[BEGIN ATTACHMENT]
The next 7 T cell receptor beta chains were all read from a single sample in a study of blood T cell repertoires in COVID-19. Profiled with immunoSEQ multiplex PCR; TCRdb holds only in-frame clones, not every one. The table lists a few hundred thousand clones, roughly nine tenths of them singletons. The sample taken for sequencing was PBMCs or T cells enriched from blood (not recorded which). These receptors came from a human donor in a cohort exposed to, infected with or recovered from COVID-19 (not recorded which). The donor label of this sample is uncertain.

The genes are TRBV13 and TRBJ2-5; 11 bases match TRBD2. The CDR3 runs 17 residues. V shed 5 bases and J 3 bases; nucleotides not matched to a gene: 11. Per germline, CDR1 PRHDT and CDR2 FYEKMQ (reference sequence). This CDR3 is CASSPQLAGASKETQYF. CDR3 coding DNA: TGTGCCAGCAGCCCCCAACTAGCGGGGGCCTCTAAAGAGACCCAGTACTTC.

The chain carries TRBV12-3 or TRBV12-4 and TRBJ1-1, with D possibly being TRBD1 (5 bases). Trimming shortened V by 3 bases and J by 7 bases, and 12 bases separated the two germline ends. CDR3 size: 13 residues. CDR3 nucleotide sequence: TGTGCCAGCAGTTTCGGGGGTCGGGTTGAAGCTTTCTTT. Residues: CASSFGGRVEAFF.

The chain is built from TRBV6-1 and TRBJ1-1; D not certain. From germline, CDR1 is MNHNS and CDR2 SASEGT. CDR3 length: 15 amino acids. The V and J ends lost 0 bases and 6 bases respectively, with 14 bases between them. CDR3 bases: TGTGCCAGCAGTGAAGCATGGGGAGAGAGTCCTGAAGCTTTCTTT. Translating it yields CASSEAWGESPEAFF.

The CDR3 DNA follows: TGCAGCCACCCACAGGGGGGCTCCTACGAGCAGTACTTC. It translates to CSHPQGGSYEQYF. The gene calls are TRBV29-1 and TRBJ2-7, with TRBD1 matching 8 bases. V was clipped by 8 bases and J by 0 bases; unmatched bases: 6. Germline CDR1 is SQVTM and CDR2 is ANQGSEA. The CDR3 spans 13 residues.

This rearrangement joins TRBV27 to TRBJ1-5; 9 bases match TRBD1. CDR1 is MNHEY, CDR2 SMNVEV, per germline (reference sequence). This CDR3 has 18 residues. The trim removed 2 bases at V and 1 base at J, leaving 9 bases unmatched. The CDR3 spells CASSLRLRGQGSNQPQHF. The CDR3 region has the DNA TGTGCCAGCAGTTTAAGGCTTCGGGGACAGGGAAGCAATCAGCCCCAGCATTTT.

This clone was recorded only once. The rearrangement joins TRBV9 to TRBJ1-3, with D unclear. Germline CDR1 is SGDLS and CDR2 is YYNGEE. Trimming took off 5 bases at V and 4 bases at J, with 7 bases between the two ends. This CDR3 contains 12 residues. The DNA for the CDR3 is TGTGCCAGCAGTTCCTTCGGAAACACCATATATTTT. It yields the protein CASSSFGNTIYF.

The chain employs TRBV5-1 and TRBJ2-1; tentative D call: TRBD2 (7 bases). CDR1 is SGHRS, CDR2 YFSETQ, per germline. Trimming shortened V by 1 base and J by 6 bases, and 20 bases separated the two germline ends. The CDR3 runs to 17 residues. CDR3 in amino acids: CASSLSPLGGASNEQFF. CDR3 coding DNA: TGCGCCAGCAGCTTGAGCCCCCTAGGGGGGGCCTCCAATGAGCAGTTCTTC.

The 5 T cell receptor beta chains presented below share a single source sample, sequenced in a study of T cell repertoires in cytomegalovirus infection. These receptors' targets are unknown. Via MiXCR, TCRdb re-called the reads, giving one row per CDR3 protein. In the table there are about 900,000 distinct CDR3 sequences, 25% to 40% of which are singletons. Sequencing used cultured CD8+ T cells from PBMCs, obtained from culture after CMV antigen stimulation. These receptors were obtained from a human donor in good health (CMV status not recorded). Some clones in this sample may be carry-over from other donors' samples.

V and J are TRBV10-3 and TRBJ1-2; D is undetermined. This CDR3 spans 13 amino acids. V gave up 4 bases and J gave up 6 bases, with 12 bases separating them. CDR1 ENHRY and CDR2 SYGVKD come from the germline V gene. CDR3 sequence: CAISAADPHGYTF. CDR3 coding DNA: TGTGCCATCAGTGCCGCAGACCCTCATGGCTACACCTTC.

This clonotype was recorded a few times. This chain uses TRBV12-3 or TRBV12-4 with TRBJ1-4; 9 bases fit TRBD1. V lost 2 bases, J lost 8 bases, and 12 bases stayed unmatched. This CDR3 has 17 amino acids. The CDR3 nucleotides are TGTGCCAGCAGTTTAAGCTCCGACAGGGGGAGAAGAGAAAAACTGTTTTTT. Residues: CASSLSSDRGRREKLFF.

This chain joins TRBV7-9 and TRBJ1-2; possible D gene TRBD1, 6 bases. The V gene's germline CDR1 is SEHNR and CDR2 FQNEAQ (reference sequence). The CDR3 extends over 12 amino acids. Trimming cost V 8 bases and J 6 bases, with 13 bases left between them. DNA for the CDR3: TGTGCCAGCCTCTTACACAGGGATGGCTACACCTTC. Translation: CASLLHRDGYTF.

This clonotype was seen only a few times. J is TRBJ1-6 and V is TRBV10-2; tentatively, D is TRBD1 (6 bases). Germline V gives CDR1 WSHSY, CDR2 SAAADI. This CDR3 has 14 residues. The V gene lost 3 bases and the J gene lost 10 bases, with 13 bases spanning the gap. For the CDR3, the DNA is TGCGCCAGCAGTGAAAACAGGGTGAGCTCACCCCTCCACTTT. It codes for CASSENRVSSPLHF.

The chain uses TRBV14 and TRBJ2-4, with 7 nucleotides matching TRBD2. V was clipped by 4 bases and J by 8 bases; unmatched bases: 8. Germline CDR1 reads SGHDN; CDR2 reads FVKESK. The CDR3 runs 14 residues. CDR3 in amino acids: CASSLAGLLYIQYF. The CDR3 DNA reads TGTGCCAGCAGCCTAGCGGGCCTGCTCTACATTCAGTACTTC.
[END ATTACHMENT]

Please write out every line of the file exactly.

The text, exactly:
The next 7 T cell receptor beta chains were all read from a single sample in a study of blood T cell repertoires in COVID-19. Profiled with immunoSEQ multiplex PCR; TCRdb holds only in-frame clones, not every one. The table lists a few hundred thousand clones, roughly nine tenths of them singletons. The sample taken for sequencing was PBMCs or T cells enriched from blood (not recorded which). These receptors came from a human donor in a cohort exposed to, infected with or recovered from COVID-19 (not recorded which). The donor label of this sample is uncertain.

The genes are TRBV13 and TRBJ2-5; 11 bases match TRBD2. The CDR3 runs 17 residues. V shed 5 bases and J 3 bases; nucleotides not matched to a gene: 11. Per germline, CDR1 PRHDT and CDR2 FYEKMQ (reference sequence). This CDR3 is CASSPQLAGASKETQYF. CDR3 coding DNA: TGTGCCAGCAGCCCCCAACTAGCGGGGGCCTCTAAAGAGACCCAGTACTTC.

The chain carries TRBV12-3 or TRBV12-4 and TRBJ1-1, with D possibly being TRBD1 (5 bases). Trimming shortened V by 3 bases and J by 7 bases, and 12 bases separated the two germline ends. CDR3 size: 13 residues. CDR3 nucleotide sequence: TGTGCCAGCAGTTTCGGGGGTCGGGTTGAAGCTTTCTTT. Residues: CASSFGGRVEAFF.

The chain is built from TRBV6-1 and TRBJ1-1; D not certain. From germline, CDR1 is MNHNS and CDR2 SASEGT. CDR3 length: 15 amino acids. The V and J ends lost 0 bases and 6 bases respectively, with 14 bases between them. CDR3 bases: TGTGCCAGCAGTGAAGCATGGGGAGAGAGTCCTGAAGCTTTCTTT. Translating it yields CASSEAWGESPEAFF.

The CDR3 DNA follows: TGCAGCCACCCACAGGGGGGCTCCTACGAGCAGTACTTC. It translates to CSHPQGGSYEQYF. The gene calls are TRBV29-1 and TRBJ2-7, with TRBD1 matching 8 bases. V was clipped by 8 bases and J by 0 bases; unmatched bases: 6. Germline CDR1 is SQVTM and CDR2 is ANQGSEA. The CDR3 spans 13 residues.

This rearrangement joins TRBV27 to TRBJ1-5; 9 bases match TRBD1. CDR1 is MNHEY, CDR2 SMNVEV, per germline (reference sequence). This CDR3 has 18 residues. The trim removed 2 bases at V and 1 base at J, leaving 9 bases unmatched. The CDR3 spells CASSLRLRGQGSNQPQHF. The CDR3 region has the DNA TGTGCCAGCAGTTTAAGGCTTCGGGGACAGGGAAGCAATCAGCCCCAGCATTTT.

This clone was recorded only once. The rearrangement joins TRBV9 to TRBJ1-3, with D unclear. Germline CDR1 is SGDLS and CDR2 is YYNGEE. Trimming took off 5 bases at V and 4 bases at J, with 7 bases between the two ends. This CDR3 contains 12 residues. The DNA for the CDR3 is TGTGCCAGCAGTTCCTTCGGAAACACCATATATTTT. It yields the protein CASSSFGNTIYF.

The chain employs TRBV5-1 and TRBJ2-1; tentative D call: TRBD2 (7 bases). CDR1 is SGHRS, CDR2 YFSETQ, per germline. Trimming shortened V by 1 base and J by 6 bases, and 20 bases separated the two germline ends. The CDR3 runs to 17 residues. CDR3 in amino acids: CASSLSPLGGASNEQFF. CDR3 coding DNA: TGCGCCAGCAGCTTGAGCCCCCTAGGGGGGGCCTCCAATGAGCAGTTCTTC.

The 5 T cell receptor beta chains presented below share a single source sample, sequenced in a study of T cell repertoires in cytomegalovirus infection. These receptors' targets are unknown. Via MiXCR, TCRdb re-called the reads, giving one row per CDR3 protein. In the table there are about 900,000 distinct CDR3 sequences, 25% to 40% of which are singletons. Sequencing used cultured CD8+ T cells from PBMCs, obtained from culture after CMV antigen stimulation. These receptors were obtained from a human donor in good health (CMV status not recorded). Some clones in this sample may be carry-over from other donors' samples.

V and J are TRBV10-3 and TRBJ1-2; D is undetermined. This CDR3 spans 13 amino acids. V gave up 4 bases and J gave up 6 bases, with 12 bases separating them. CDR1 ENHRY and CDR2 SYGVKD come from the germline V gene. CDR3 sequence: CAISAADPHGYTF. CDR3 coding DNA: TGTGCCATCAGTGCCGCAGACCCTCATGGCTACACCTTC.

This clonotype was recorded a few times. This chain uses TRBV12-3 or TRBV12-4 with TRBJ1-4; 9 bases fit TRBD1. V lost 2 bases, J lost 8 bases, and 12 bases stayed unmatched. This CDR3 has 17 amino acids. The CDR3 nucleotides are TGTGCCAGCAGTTTAAGCTCCGACAGGGGGAGAAGAGAAAAACTGTTTTTT. Residues: CASSLSSDRGRREKLFF.

This chain joins TRBV7-9 and TRBJ1-2; possible D gene TRBD1, 6 bases. The V gene's germline CDR1 is SEHNR and CDR2 FQNEAQ (reference sequence). The CDR3 extends over 12 amino acids. Trimming cost V 8 bases and J 6 bases, with 13 bases left between them. DNA for the CDR3: TGTGCCAGCCTCTTACACAGGGATGGCTACACCTTC. Translation: CASLLHRDGYTF.

This clonotype was seen only a few times. J is TRBJ1-6 and V is TRBV10-2; tentatively, D is TRBD1 (6 bases). Germline V gives CDR1 WSHSY, CDR2 SAAADI. This CDR3 has 14 residues. The V gene lost 3 bases and the J gene lost 10 bases, with 13 bases spanning the gap. For the CDR3, the DNA is TGCGCCAGCAGTGAAAACAGGGTGAGCTCACCCCTCCACTTT. It codes for CASSENRVSSPLHF.

The chain uses TRBV14 and TRBJ2-4, with 7 nucleotides matching TRBD2. V was clipped by 4 bases and J by 8 bases; unmatched bases: 8. Germline CDR1 reads SGHDN; CDR2 reads FVKESK. The CDR3 runs 14 residues. CDR3 in amino acids: CASSLAGLLYIQYF. The CDR3 DNA reads TGTGCCAGCAGCCTAGCGGGCCTGCTCTACATTCAGTACTTC.